Preferably stepping motors are used for both the I and ti drives. These motors were chosen because they offer two important advantages over continuous motors. First, they can be conveniently used in open loop control logic, i.e., there is no need for feedback, from digitizer or other position detecting devices, to stop the motor when the required setting is achieved; a predetermined number of electrical pulses being all that is needed to rotate the motor to its specified settings. Secondly, such a motor may be electrically locked by applying direct current, thus avoiding drift of the drive shaft.
The motor drive preferably consists of an electronic pulse generator whose pulses are fed into the motors. Manual control switches can be provided for selecting the required motor operation and its sense.
An automatic control may be used to supervise the operationof the various components of the precession diffractometer system in order to collect the data of a complete level. As seen in FIG. 5, automatic control is effected by means of an on-line desk-top computer assembly 71. The computer assembly 71 consists of a desk-top calculator, a programmer and an auxiliary storage memory. An interface 72 connects the output of the computer assembly 71 to a motor drive control '73, to the spectrometer 74 and to a sealer printout control 75 and teletype unit 76. A suitable program controls the system. Input parameters for this program comprises (a) crystallographic parameters, (b) operation instructions, (c) status parameters. Using these data the computer assembly is capable of computing and controlling the data collection of a set of reflections belonging to a given level.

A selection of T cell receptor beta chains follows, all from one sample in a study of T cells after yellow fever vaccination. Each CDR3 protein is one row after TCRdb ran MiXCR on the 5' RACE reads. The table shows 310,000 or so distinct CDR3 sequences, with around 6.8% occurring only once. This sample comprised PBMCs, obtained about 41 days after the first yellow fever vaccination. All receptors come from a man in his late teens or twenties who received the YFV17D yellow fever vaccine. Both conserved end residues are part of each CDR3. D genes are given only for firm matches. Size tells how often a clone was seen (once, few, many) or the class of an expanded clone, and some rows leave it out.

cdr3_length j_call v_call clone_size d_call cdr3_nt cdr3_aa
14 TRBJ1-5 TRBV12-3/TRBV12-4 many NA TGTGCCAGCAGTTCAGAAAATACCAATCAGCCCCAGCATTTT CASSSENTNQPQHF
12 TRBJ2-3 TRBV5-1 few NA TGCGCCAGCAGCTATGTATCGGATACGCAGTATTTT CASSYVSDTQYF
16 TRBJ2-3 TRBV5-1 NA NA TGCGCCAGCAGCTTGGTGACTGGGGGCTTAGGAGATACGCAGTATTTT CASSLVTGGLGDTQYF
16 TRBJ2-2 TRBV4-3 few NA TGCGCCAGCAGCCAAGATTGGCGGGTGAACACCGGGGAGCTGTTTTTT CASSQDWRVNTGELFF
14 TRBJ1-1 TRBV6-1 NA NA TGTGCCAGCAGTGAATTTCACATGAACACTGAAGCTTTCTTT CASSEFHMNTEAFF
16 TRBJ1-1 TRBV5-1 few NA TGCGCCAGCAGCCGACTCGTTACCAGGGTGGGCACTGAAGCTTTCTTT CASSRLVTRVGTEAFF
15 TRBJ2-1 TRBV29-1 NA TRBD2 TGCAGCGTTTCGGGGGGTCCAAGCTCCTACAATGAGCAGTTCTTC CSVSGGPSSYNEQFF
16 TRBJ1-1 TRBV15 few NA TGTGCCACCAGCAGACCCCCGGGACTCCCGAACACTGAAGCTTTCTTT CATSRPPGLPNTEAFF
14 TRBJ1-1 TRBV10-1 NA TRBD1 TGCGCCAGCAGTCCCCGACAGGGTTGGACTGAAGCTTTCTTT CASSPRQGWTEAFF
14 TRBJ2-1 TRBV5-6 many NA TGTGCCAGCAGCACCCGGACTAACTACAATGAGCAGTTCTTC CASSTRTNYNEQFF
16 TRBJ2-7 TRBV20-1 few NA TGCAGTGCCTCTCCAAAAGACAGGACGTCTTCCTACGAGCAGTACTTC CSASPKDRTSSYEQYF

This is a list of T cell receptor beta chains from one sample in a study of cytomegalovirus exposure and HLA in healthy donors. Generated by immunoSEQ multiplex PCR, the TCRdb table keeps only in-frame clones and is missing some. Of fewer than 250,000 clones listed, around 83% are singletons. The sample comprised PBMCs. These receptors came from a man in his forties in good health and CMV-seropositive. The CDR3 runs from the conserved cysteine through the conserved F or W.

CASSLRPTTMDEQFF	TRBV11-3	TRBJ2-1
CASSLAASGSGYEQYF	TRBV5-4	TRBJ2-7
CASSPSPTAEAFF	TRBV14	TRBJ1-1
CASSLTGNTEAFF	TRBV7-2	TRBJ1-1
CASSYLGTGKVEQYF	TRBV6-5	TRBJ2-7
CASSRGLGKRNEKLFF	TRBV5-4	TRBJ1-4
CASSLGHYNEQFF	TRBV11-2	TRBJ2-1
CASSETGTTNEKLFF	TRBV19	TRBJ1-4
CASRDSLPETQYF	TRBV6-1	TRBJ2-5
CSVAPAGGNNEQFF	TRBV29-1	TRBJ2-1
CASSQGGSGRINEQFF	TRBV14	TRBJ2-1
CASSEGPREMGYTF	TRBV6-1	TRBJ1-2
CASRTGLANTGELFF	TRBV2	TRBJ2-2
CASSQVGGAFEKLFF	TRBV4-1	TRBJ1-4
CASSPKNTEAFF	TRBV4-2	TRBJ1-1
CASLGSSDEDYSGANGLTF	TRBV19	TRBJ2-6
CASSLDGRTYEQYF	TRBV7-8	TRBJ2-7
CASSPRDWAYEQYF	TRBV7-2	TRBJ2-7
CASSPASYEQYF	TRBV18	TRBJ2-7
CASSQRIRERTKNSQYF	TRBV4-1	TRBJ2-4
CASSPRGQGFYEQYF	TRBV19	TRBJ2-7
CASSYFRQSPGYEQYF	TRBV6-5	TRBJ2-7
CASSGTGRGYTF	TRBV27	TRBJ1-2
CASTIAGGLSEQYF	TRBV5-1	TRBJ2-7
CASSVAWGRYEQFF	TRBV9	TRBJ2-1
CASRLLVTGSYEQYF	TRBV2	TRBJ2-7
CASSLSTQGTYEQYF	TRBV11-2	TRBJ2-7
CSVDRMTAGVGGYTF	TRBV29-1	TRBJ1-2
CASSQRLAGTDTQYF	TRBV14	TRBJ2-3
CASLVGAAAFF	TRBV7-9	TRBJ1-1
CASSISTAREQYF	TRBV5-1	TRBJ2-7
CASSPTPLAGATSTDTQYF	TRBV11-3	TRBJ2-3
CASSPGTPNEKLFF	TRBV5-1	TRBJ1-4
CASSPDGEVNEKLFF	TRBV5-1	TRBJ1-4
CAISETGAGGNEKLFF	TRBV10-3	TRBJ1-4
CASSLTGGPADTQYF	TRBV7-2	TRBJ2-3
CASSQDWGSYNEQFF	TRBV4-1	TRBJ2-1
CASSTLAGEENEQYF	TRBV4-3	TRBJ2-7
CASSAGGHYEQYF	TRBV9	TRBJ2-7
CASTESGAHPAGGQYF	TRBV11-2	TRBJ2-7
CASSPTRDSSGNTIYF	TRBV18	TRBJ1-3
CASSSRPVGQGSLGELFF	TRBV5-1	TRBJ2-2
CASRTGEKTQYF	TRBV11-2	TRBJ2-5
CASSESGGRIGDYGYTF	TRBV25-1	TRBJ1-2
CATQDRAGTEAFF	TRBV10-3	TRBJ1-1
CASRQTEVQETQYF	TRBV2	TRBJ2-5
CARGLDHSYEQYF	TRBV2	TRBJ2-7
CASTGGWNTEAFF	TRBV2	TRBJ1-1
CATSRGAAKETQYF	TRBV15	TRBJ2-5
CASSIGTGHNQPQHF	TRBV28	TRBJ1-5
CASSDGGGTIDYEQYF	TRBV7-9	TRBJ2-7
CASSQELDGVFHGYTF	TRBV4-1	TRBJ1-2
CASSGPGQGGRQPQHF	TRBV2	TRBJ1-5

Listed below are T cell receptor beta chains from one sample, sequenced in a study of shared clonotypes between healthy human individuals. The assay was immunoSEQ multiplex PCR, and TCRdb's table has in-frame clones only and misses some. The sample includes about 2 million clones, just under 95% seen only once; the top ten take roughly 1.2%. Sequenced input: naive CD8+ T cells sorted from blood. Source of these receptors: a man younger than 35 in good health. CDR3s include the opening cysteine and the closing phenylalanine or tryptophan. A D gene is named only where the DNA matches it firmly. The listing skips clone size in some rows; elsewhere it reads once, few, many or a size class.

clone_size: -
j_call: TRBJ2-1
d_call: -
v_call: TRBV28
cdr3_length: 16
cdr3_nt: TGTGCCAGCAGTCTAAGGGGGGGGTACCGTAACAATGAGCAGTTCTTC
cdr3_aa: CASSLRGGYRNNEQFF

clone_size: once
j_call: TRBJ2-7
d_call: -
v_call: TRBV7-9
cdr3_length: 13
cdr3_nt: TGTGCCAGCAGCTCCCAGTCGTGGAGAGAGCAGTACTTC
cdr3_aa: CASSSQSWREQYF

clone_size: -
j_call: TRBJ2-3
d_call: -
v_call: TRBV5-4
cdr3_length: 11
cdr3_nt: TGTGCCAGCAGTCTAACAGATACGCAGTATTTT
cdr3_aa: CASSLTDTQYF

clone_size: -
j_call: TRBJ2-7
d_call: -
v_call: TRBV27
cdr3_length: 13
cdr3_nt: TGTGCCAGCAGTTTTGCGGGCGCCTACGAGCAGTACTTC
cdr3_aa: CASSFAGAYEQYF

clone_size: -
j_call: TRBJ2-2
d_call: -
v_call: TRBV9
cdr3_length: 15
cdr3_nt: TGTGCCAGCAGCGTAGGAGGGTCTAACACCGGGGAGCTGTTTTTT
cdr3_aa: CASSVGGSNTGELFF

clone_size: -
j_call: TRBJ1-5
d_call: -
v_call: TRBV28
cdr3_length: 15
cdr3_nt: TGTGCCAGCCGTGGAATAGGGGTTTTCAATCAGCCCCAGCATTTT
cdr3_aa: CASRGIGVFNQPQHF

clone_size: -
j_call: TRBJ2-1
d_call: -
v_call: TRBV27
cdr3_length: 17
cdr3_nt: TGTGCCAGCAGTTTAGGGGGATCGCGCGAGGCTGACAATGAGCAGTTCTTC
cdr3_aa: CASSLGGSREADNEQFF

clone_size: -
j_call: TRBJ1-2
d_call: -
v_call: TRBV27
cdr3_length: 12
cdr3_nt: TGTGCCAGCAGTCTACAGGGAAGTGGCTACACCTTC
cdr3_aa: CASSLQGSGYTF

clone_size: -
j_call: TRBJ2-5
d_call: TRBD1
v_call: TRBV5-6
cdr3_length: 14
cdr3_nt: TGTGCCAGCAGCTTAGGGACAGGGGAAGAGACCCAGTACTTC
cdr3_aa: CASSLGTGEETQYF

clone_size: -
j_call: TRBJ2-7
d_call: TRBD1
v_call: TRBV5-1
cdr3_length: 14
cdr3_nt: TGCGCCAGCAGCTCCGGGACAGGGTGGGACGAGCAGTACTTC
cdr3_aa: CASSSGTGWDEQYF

In the embodiment of the invention shown in FIGS. 2 of the drawings, the axis of detector 50 is substantially parallel to the axis 104 of the drum 41 and the support shaft 103, which axis is also congruent with the particular rational axis of the crystal. When stepping motor 49 is operated, detector 50 is caused to rotate about axis 104. The photon-sensitive surface of detector 50 under these conditions will not be normal to beams reflected from the crystal; and beams reflected from the crystal will impinge on the photon-sensitive surface of detector 50 at the elevation angle v,,.
Referring now to FIG. 6, the second embodiment of the invention is designated generally by reference numeral 200. The device of embodiment 200 includes a first gimbal fork 5, a second gimbal fork 25', support shaft 103, coupling collar 32, arcuate drive member 33, and I drive shaft 34. The first gimbal fork, the support shaft, the coupling collar, the arcuate drive member, and the I drive shaft in embodiment 200 are the same as the corresponding elements in the first described embodiment.
The second gimbal fork 25' comprises a first support ring 201, a second support ring'202 and a curved guide 203. Rigidly attached to and perpendicular to the plane of first support ring 201 are a pair of diametrically opposed bearing lugs 204 which form bearings for gimbal shafts l4 and 15. The axis 102 of these gimbal shafts is perpendicular to and intersects the axis 101 about which fork 5 is rotatable. The point of intersection is designated P. While not shown in FIG. 6, a shaft integral with gimbal shaft 14 extends toward the intersection of the axes 101 and 102 and carries a goniometer head which suitably supports, at point P, a crystal which is to be studied. This shaft is the same as shaft 18 of the first described embodiment.